|“||It's an Elasmotherium, a prehistoric rhinoceros twice the size of modern rhinos.||„|
|— Allen, describing Elasmotherium|
Elasmotherium (name meaning "Thin Plate Beast"), also nicknamed the Big-Horned Rhinoceros, is a genus of prehistoric Ice Age Woolly Rhinoceros that originated during the Late Pliocene epoch in what is now Siberia until it disappeared during the Late Pleistocene. Measuring more than 5 meters long and weighing up to 5 tons, it is famous for its large, 2 meter-long horn on its head.
Era & DiscoveryEdit
Elasmotherium lived during the Late Pliocene epoch, over 2 million years ago. Around 26,000 years ago during the Late Pleistocene, the Elasmotherium became extinct when the climates got warmer and their habitats disappeared.
Elasmotherium received its name from Johann Fischer von Waldheim, the Dirécteur Perpétuel of the Natural History Museum, Moscow University, at a presentation before the Societé Impériale des Naturalistes in 1808.
The largest of all the prehistoric rhinoceroses of the Pleistocene epoch, Elasmotherium was twice the size of a modern white rhinoceros and had a massive, fatty hump on its back. The best-known species, E. sibiricum was the size of an African elephant and is thought to have borne a large, thick horn on its forehead which was used for defense, attracting mates, driving away predators, sweeping snow from the grass in winter, and digging for water and plant roots. Like all rhinos, Elasmotherium were herbivorous. Unlike many others, its high-crowned molars were ever-growing. Despite its bulk and fatty hump, its legs were longer and more slender than those of other rhinoceros and were designed for better galloping and charging, giving it a zebra-like gait. Its entire body was covered in brown hair, save for its face, feet, and horn. The single horn itself was slightly curved, and could grow to be over 6 feet (2 m) long, taller than a man, and is also known to be durable.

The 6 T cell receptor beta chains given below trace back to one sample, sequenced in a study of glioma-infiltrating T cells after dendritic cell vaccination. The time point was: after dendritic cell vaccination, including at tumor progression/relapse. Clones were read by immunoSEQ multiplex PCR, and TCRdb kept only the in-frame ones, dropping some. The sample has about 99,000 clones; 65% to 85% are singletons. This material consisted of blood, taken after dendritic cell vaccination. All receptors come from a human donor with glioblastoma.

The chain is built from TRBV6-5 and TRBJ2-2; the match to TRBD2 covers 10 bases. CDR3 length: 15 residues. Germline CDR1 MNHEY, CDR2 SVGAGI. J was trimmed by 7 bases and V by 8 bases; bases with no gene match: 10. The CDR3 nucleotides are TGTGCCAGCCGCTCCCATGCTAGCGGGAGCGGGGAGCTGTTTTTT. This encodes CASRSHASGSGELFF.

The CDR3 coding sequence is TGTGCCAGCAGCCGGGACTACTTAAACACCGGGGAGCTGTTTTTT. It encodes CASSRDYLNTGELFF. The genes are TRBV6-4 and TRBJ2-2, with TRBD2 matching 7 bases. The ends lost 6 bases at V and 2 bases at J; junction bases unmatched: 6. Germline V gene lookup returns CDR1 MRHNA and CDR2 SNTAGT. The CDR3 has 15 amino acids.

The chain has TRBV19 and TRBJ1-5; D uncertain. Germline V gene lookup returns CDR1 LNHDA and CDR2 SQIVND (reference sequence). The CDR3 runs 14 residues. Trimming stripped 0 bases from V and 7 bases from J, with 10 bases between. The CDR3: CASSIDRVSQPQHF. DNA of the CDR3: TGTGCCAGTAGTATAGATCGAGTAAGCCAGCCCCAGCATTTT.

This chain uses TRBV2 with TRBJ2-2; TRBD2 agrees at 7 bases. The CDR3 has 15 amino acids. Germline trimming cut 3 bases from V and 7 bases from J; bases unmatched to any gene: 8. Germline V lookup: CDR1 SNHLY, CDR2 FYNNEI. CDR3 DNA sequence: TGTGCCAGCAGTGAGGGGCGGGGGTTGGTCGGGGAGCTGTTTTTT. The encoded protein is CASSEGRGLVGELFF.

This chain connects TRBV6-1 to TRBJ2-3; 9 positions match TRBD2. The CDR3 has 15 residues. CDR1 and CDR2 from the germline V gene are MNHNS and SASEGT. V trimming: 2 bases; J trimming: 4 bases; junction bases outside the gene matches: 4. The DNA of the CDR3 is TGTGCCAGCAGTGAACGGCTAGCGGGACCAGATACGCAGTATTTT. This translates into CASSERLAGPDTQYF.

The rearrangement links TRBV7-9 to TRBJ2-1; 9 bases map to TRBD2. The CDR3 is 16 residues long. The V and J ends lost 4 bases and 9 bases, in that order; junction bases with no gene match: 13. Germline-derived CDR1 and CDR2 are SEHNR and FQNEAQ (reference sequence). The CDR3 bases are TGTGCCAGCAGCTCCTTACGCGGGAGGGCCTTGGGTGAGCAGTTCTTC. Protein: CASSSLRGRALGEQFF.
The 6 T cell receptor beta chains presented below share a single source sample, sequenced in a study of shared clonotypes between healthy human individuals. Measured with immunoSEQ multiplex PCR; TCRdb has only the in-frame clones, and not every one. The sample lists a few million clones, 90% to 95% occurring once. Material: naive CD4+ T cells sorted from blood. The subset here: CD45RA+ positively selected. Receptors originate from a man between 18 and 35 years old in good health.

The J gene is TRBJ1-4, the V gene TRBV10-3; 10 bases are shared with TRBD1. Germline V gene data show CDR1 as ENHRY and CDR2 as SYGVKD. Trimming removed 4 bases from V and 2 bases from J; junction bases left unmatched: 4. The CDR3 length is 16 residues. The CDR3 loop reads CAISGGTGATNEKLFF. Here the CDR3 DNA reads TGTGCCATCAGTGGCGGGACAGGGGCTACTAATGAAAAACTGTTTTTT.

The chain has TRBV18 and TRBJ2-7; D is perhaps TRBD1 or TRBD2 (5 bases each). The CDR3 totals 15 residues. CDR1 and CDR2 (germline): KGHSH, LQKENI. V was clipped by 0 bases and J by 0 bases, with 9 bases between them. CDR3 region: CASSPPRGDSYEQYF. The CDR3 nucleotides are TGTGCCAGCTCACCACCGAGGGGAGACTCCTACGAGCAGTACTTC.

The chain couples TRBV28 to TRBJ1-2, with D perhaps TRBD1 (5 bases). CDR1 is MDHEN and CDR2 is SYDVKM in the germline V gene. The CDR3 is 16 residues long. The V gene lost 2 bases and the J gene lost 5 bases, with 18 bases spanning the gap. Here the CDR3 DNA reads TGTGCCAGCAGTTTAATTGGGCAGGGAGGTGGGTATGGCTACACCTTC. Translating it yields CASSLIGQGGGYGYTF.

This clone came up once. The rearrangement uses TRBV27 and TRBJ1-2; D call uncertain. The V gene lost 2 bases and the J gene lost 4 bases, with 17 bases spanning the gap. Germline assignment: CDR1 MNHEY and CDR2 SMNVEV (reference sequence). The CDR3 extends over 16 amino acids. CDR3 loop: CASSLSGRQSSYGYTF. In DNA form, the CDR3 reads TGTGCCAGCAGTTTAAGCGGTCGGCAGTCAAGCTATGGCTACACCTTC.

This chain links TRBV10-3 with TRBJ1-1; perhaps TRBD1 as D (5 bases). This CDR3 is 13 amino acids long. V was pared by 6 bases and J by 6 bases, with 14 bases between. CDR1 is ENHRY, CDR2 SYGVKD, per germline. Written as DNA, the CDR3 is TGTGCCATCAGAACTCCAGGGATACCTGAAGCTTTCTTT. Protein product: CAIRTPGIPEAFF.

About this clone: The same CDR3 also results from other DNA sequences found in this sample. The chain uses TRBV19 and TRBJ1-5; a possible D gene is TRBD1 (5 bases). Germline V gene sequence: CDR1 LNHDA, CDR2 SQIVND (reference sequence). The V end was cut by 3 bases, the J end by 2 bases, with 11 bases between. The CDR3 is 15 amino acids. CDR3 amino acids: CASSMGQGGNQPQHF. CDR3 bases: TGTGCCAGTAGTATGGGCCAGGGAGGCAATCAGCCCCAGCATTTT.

Like other rhinoceroses, Elasmotherium had very poor eyesight, but a highly developed sense of smell. This means it could not see other animals unless they were very close by, or directly upwind from the Elasmotherium. The known specimens of E. sibiricum reach up to 16 feet (5 m) long in body length with shoulder heights over 2 m (6 ft 7 in) and a weight of 5 tons (10,000 lbs.) while E. caucasicum reaches at least 16 feet (5 m) in body length with an estimated mass of 6 tons (12,000 lbs.) based on isolated molars that significantly exceed those known from the Siberian species. Both species were among the largest in the family rhino family, comparable in size to a Woolly Mammoth and larger than the contemporary woolly rhinoceros Coelodonta. The feet were unguligrade, the front larger than the rear, with 4 digits at the front and 3 at the rear.
Behavior & TraitsEdit
A solitary animal, Elasmotherium was highly territorial and had no reservations about charging at perceived threats and impaling them with its horn. Despite this, it was not totally fearless and would back down from larger bull Woolly Mammoths. Elasmotherium, like a mammoth, was exclusively a grazer, feeding on the diverse taiga, mammoth steppe, and grasslands of ice age Siberia. However, it evidently fed on different types of grasses to mammoths, probably due to the fact that it grazed at higher altitudes.
For all its size, bulk and presumed aggressiveness, though, Elasmotherium was still a relatively gentle herbivore--and one well-adapted to eating grass rather than leaves or shrubs, as evidenced by its almost comically heavy, oversized, flat teeth and lack of incisors. However, when startled or provoked, they would charge.
|“|| Known for being nicknamed the big-horned rhinoceros, Elasmotherium was one of the largest prehistoric rhinos that ever lived. Weighing up to five tons, this rhino had a horn as long as a man stands tall. However, like all rhinos, Elasmotherium appears to have very poor eyesight.
These animals also appear to be solitary creatures, animals used to being on their own.
|— Allen, in his Journal, about Elasmotherium|
- Elasmotherium is the second largest prehistoric rhino brought to the park.
- Additionally, while it was not indeed the largest prehistoric rhinoceros in general, of all the prehistoric rhinos that had the same overall physical appearance of modern-day rhinos, Elasmotherium was the largest.
- The sound effects of Elasmotherium are that of typical rhinos as well as a mix of bull, cow, walrus, and moose sounds because of its large size.